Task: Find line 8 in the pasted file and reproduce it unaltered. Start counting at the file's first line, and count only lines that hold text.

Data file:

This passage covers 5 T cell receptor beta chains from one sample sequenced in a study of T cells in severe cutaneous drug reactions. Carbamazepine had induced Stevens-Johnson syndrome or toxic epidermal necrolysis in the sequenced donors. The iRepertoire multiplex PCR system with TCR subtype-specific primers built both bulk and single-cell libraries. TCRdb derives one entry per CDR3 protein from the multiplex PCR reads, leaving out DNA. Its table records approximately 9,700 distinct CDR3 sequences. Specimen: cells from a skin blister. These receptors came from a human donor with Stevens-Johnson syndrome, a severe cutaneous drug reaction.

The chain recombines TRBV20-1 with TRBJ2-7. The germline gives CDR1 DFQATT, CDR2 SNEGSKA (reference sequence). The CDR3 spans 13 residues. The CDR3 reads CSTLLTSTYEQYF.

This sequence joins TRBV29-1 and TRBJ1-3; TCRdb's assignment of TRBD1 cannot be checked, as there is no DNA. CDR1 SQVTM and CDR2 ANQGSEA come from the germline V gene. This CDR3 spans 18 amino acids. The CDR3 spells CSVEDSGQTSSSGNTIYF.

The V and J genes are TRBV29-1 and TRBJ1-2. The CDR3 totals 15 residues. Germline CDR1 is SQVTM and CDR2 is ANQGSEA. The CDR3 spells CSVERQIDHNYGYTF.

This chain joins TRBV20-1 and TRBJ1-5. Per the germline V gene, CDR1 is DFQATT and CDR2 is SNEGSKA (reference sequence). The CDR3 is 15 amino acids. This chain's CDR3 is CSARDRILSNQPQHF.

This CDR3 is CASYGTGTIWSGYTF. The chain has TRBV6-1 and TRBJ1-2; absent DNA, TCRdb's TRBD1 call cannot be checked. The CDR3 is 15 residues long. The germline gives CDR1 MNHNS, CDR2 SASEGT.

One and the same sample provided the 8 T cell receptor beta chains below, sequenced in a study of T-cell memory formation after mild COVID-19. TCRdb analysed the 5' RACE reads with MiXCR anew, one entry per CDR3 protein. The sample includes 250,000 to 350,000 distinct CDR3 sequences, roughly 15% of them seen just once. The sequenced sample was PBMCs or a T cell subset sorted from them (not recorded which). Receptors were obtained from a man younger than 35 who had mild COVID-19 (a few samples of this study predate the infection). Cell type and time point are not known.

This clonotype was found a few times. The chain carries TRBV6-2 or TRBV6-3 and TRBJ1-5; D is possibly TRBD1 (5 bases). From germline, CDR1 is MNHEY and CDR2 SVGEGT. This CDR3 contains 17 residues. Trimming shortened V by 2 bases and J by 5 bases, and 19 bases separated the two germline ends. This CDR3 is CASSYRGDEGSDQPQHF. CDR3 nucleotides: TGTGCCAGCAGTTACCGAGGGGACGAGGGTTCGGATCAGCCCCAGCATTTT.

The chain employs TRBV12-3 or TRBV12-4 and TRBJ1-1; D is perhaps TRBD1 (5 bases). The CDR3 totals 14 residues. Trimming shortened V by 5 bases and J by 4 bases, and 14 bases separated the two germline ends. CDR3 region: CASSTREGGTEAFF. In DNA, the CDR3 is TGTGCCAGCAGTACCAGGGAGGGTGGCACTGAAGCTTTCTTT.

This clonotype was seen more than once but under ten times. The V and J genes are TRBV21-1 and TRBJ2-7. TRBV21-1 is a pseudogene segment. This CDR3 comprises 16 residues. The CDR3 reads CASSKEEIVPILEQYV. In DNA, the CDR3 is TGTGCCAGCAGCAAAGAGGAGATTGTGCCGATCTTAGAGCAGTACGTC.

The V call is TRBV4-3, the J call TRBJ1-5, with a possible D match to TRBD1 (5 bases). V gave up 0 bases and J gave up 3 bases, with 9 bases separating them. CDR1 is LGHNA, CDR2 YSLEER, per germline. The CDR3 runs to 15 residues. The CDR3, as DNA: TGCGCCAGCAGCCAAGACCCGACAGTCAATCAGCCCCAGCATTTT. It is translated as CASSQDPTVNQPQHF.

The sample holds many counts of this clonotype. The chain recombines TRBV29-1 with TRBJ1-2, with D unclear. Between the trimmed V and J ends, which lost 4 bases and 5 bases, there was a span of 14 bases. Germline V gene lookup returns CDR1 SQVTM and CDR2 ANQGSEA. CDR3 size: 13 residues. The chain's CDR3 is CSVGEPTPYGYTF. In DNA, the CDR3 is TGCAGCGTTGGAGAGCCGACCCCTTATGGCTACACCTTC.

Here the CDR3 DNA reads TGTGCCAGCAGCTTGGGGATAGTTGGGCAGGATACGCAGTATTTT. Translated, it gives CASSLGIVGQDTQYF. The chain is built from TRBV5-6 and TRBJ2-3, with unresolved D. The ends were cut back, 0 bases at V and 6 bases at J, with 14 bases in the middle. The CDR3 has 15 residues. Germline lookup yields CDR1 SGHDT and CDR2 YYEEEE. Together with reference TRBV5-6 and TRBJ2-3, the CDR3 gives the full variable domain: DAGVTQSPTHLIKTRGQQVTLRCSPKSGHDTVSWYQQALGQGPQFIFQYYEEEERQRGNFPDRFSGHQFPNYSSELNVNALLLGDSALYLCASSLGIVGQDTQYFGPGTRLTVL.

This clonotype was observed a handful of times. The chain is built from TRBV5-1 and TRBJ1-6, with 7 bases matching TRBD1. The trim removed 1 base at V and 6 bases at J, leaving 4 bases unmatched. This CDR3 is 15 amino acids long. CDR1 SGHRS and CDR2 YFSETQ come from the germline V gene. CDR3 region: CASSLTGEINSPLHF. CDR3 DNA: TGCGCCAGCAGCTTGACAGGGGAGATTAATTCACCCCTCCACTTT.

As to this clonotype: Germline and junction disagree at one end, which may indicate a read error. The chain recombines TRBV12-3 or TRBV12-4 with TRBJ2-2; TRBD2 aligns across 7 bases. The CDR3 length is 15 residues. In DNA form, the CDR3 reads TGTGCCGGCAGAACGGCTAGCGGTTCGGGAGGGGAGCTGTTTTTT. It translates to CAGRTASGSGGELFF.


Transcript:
This clonotype was found a few times. The chain carries TRBV6-2 or TRBV6-3 and TRBJ1-5; D is possibly TRBD1 (5 bases). From germline, CDR1 is MNHEY and CDR2 SVGEGT. This CDR3 contains 17 residues. Trimming shortened V by 2 bases and J by 5 bases, and 19 bases separated the two germline ends. This CDR3 is CASSYRGDEGSDQPQHF. CDR3 nucleotides: TGTGCCAGCAGTTACCGAGGGGACGAGGGTTCGGATCAGCCCCAGCATTTT.